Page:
Us employees used to love the pharmaceutical representatives. They would shower the doctors and their staff with gifts in hopes the Doctors would prescribe the services and medications to their companies. They would send the Doctors and their families on trips and cruises; they would send and take the staff out to dinners to wherever we wanted to go. Us employees and whoever they wanted to invite. The Reps have a large expense account and can write this off on their taxes as a business expense. The Reps needed the doctors and nurse practitioners and physician assistants to prescribe medications from the companies in which they were employed. Pharmaceutical Sales is a multi-billion-dollar business as everyone knows.
For example, the Dr. prescribes an MRI for a patient. MRI stands for Magnetic Resonance Imaging. The service provider would order the MRI and us techs would make an appointment for them to send the patient wherever or whichever company we chose. We have a variety of companies we worked with. We made the appointment for them, and the Rep makes the transportation arrangements for them. The patient would be so glad to receive free transportation. Door to door service.
In return for our referrals, the Reps would take us and our guests to dinner at a restaurant of our choice. Even if I weren’t currently assigned to that particular clinic, I was always invited to the dinners. It would soon be on the news of pharmaceutical companies “bribing” medical professionals to prescribe medication and services to their companies. The medical professionals would receive expensive gifts and trips using their companies. So all of that became illegal and that was the end of that ride. We enjoyed it while it lasted.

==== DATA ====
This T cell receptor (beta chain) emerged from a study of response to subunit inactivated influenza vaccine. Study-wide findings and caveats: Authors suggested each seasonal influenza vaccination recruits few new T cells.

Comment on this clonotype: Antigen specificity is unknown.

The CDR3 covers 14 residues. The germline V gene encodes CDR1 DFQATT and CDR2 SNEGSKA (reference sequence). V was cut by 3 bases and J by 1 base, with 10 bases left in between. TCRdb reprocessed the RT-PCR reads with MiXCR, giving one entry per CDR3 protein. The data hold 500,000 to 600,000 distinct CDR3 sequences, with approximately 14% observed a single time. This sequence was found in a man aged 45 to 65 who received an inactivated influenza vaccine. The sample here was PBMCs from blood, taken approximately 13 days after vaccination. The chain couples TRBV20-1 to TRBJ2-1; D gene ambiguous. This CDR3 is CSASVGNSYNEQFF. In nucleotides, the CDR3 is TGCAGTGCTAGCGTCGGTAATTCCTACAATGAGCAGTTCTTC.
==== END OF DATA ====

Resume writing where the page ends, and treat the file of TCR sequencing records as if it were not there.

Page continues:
To Be Continued…..

If you want to transcribe for Best Day, then email us at You can also share our older buds' adventures by donating to Best Day, subscribing to our newsletter, sending a note to our older buds, or following us on FacebookInstagram, and Twitter. And if you or the older buds have any stories that escalate quickly, then you or they can submit stories through our portal right here. We're especially interested to stories from Black older buds, but we're always looking for stories from older buds of color, older buds with disabilities, LGBTQIA+ older buds, older buds of any gender or sex, older buds of any religion, and older buds who just plain break the mold.

And don't forget to maintain contact with the older buds in your life. If you can't be there in person, please call them, email them, or message them on social media. And if they're using teleconferencing or remote events for the first time, give them a call and help them set things up. Check in on them to see how well they're getting used to these programs. Buy them a computer or an internet package if they don't have one of their own. It's a human right, after all.

Curated by Caitlin Cieri